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Burnt Caramel

May 5, 2010

Burnt Caramel pot de creme with strawberries and lavender meringue cookies

I’m sometimes slow at catching on to things. For instance, I was one of the last people I know to buy a cell phone. I also waited to see the film Forrest Gump. Until two years after it was released. So when Burnt Caramel was all the rage a few years back, I slept through that food trend. Completely. I think I might have been busy making candied fennel ice cream or something..and trying to make a call on my bulky Nokia phone.

Burnt Caramel is a happy phenomenon that happens accidentally. Or at least I’d like to think it does. I’m sure you can devise a plan to burn caramel as you would plan an organized grass burn in spring time Nova Scotia. Both yield results. One tastes better. I hadn’t planned on making Burnt Caramel, but I did plan on making Caramel pot de creme and then I took a phone call 7 minutes in, when the sugar was still clear. A few minutes later I began to smell that delightful almost burnt sugar smell wafting out the kitchen, so I approached the stove with caution. The procedure was quickly extinguished with a mixture of heavy cream and milk. Alas, I have made burnt caramel pot de creme.

Exposed Burnt Caramel pot de creme / lavender, strawberry, balsamic

Caramel Pot de Creme (burn it if you like)

1 1/4 c. sugar

1/4 c. water

1 1/2 c. heavy cream

1/2 c. milk

6 egg yolks (lightly whisked)

Combine water and sugar in a sauce pan. (I added about a drop of lemon juice to this)

Cook water and sugar on medium heat. You don’t need to stir it, just leave it be. You can brush down the sides with a wet pastry brush if sugar begins to crystallize on edges. (I used lemon juice to prevent this from happening)

You are looking for a nice- dark amber color of sugar. When you remove the pan from heat, the sugar will continue to cook. You can stop this by setting the bottom of the pan into a bowl of ice water and then adding the heavy cream and milk.

If you want to- burn your caramel, let the color go darker, but once it’s oil slick black it is at the point of no return. Probably won’t taste as good.

Burnt good is very dark brown, almost black but not quite and you can smell it. Smells something like burnt caramel. But remember the sugar keeps cooking and it cooks quick. Amber to dark brown to black can happen quickly so be ready and try to not be on the phone.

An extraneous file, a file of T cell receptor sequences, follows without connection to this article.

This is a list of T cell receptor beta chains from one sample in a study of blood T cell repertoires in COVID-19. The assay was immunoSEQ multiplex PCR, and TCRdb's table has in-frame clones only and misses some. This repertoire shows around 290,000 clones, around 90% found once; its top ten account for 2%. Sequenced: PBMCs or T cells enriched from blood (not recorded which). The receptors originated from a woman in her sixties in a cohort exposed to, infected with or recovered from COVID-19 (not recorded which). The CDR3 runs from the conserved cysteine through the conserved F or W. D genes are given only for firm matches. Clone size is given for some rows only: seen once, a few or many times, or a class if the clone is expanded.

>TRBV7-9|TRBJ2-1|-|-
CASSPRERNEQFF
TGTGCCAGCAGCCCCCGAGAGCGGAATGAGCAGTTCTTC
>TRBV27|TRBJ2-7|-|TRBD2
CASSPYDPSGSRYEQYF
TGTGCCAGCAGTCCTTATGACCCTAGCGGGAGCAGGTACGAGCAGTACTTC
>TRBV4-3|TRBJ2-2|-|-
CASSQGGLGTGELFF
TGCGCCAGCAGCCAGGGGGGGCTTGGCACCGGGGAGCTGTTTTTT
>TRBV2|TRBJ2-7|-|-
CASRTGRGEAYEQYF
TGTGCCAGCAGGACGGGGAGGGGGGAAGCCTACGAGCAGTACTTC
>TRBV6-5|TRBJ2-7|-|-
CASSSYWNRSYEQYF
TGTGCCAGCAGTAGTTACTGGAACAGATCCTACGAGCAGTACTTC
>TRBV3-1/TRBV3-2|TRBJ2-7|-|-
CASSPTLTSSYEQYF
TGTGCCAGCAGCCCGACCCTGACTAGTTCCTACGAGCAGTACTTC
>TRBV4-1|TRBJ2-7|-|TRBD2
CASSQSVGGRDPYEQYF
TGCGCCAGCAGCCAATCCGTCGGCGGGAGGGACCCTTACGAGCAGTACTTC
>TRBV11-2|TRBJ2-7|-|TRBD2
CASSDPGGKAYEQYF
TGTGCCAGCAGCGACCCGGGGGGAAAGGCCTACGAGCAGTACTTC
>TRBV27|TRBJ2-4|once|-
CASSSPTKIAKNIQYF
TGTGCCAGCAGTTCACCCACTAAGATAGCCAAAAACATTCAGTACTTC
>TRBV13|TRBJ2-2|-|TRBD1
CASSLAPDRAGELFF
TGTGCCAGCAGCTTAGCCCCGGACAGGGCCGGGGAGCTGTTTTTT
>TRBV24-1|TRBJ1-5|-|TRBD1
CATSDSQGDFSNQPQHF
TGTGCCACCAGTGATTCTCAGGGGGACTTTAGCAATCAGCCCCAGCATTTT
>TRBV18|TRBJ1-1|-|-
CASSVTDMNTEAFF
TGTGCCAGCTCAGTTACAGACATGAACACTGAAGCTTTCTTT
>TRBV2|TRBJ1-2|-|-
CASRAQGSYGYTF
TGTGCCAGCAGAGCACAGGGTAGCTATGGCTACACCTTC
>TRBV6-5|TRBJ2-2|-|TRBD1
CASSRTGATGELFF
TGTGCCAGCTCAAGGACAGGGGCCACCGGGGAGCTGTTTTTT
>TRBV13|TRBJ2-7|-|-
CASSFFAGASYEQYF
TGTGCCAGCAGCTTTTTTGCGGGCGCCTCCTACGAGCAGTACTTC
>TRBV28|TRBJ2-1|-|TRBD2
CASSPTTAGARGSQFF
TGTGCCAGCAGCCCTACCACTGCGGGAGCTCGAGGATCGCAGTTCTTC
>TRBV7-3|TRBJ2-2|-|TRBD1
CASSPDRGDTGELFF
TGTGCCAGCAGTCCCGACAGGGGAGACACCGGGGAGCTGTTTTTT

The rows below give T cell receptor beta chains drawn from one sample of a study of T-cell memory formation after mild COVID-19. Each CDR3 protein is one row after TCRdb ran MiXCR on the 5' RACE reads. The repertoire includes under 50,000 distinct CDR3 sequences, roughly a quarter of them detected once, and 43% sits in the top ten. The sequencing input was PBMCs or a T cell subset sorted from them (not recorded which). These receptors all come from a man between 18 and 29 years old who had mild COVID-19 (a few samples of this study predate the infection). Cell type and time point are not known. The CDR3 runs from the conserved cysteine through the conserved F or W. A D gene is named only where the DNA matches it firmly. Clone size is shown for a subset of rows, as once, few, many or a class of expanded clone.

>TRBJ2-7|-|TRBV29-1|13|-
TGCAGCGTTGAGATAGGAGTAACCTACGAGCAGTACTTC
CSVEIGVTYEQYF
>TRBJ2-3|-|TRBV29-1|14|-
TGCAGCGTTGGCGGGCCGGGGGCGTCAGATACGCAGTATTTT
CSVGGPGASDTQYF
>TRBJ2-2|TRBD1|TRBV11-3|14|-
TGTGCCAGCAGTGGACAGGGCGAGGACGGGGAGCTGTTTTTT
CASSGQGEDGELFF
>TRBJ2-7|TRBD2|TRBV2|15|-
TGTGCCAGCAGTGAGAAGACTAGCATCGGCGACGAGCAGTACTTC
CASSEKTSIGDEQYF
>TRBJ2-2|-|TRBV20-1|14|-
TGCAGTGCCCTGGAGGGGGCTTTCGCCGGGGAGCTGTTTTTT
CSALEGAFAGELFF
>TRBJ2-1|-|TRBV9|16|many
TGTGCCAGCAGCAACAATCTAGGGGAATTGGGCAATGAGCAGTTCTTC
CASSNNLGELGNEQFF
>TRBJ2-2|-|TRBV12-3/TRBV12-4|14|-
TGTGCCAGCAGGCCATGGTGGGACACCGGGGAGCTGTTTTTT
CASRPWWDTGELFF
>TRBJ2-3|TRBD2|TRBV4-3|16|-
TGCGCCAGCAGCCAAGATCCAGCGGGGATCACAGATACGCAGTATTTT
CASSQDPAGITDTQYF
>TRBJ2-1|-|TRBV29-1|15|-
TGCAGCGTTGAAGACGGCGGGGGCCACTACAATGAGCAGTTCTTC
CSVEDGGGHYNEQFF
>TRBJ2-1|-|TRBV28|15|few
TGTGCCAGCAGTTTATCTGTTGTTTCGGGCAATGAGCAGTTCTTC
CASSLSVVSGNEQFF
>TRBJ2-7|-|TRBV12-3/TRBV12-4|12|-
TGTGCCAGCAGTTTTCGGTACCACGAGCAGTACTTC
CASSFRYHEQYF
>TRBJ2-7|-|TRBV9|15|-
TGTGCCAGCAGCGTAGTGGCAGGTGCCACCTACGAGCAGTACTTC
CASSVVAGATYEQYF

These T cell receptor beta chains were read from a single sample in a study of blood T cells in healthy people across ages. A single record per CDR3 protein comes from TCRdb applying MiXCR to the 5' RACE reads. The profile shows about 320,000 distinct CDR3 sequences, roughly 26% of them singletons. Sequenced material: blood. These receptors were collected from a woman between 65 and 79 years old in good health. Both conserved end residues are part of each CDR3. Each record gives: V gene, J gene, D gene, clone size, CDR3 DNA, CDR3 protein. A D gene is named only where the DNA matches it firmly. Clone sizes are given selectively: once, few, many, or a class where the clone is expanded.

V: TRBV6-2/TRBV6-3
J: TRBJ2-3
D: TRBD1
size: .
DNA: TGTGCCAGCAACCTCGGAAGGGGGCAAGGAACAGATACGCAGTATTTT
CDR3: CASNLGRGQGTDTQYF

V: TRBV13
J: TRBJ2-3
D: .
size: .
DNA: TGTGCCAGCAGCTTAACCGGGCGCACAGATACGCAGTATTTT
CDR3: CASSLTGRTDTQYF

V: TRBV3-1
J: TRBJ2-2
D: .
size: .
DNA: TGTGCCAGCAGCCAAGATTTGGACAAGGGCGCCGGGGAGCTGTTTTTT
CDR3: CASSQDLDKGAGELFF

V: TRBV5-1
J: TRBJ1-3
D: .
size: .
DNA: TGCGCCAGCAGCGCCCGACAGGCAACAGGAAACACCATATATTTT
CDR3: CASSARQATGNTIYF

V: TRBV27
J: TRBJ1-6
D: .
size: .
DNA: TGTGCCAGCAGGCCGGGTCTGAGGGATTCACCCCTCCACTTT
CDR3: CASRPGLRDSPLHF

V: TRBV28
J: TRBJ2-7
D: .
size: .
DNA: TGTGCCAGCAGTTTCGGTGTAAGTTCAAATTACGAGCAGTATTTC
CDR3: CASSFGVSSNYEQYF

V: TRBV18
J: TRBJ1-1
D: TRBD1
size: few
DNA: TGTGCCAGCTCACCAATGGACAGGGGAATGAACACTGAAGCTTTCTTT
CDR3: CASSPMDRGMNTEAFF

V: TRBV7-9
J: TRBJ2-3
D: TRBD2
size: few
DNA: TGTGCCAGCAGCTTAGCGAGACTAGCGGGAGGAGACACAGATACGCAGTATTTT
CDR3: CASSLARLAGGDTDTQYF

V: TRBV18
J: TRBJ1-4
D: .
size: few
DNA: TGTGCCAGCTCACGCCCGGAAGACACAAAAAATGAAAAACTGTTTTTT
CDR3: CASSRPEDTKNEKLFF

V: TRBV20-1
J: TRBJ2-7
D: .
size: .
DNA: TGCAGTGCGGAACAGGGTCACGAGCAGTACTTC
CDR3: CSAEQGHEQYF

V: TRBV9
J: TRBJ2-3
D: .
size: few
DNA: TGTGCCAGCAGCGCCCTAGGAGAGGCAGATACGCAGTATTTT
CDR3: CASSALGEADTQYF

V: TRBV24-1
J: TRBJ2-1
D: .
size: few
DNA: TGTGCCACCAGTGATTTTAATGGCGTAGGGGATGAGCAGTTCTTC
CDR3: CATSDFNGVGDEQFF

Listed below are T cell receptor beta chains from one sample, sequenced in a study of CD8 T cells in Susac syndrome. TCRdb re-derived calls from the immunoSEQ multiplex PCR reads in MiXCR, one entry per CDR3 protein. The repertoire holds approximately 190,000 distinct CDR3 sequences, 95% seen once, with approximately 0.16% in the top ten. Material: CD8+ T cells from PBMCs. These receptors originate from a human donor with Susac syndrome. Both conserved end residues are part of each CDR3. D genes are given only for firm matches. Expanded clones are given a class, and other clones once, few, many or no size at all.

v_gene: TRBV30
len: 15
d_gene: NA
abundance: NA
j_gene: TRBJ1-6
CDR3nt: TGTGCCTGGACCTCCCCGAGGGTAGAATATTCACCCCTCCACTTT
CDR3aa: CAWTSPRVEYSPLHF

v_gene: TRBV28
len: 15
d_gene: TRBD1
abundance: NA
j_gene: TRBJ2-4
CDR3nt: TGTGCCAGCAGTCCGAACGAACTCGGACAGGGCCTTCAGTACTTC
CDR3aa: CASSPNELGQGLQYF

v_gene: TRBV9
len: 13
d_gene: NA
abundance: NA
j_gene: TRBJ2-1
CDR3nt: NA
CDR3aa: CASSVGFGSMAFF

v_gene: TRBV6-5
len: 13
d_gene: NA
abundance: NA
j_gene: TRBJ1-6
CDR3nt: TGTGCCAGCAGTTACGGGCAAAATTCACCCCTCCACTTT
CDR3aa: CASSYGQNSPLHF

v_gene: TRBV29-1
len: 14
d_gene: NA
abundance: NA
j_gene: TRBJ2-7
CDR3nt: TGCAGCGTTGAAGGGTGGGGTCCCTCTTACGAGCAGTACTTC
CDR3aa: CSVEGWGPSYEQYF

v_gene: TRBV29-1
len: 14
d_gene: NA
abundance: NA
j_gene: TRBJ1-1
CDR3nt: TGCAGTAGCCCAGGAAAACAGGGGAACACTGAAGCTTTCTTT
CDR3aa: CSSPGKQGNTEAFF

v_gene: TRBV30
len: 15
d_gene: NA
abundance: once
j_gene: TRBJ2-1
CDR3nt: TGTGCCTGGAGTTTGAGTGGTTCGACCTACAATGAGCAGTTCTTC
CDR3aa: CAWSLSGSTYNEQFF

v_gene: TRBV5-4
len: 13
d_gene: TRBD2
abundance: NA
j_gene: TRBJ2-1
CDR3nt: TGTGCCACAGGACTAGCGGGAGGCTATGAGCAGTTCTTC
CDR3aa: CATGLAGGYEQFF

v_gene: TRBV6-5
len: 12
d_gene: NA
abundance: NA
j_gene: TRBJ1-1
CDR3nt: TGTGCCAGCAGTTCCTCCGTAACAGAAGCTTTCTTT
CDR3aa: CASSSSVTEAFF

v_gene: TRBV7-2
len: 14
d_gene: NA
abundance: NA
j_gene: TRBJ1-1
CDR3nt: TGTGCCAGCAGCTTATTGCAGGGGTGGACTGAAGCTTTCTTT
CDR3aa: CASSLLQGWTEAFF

I ran out of heavy cream so I used half and half to make up for the rest, combined with milk. When you add the milk/cream to the caramel, stand back and beware of splattering sugar. Many recipes recommend using an oven mit to protect your hands and forearm and also having a bowl of ice on standby (if it does happen to get on your skin). ***Sugar burns are intensely painful and scarring. Just sayin.

Once you’ve add the milk to the caramel keep stirring and try to get any lumps of sugar off the bottom of the pot. I let the mixture simmer for a few minutes to let the sugar and cream mixture fully incorporate.

Temper the caramel cream into 6 yolks slowly. And continue whisking as you add more cream to the yolks, being careful not to cook the eggs. When the mixture is fully combined pour it through a fine mesh strainer into a bowl or container you can ladle or pour from.

Fill -ramekins, coffee cups, tea cups, or glass jars/ cups about half way full.

Cover containers with foil and bake in a water bath for 1 hour at 300-325 degrees (Depends on your oven). The cooking time may go over an hour slightly too.

Custards are set when you move the cups slightly and there is a firm jiggle (As opposed to a loose jiggle).

Refrigerate over night or for at least 6-8 hours before serving.

One Comment leave one →
  1. May 5, 2010 10

    Ahhh looks delicious!!!

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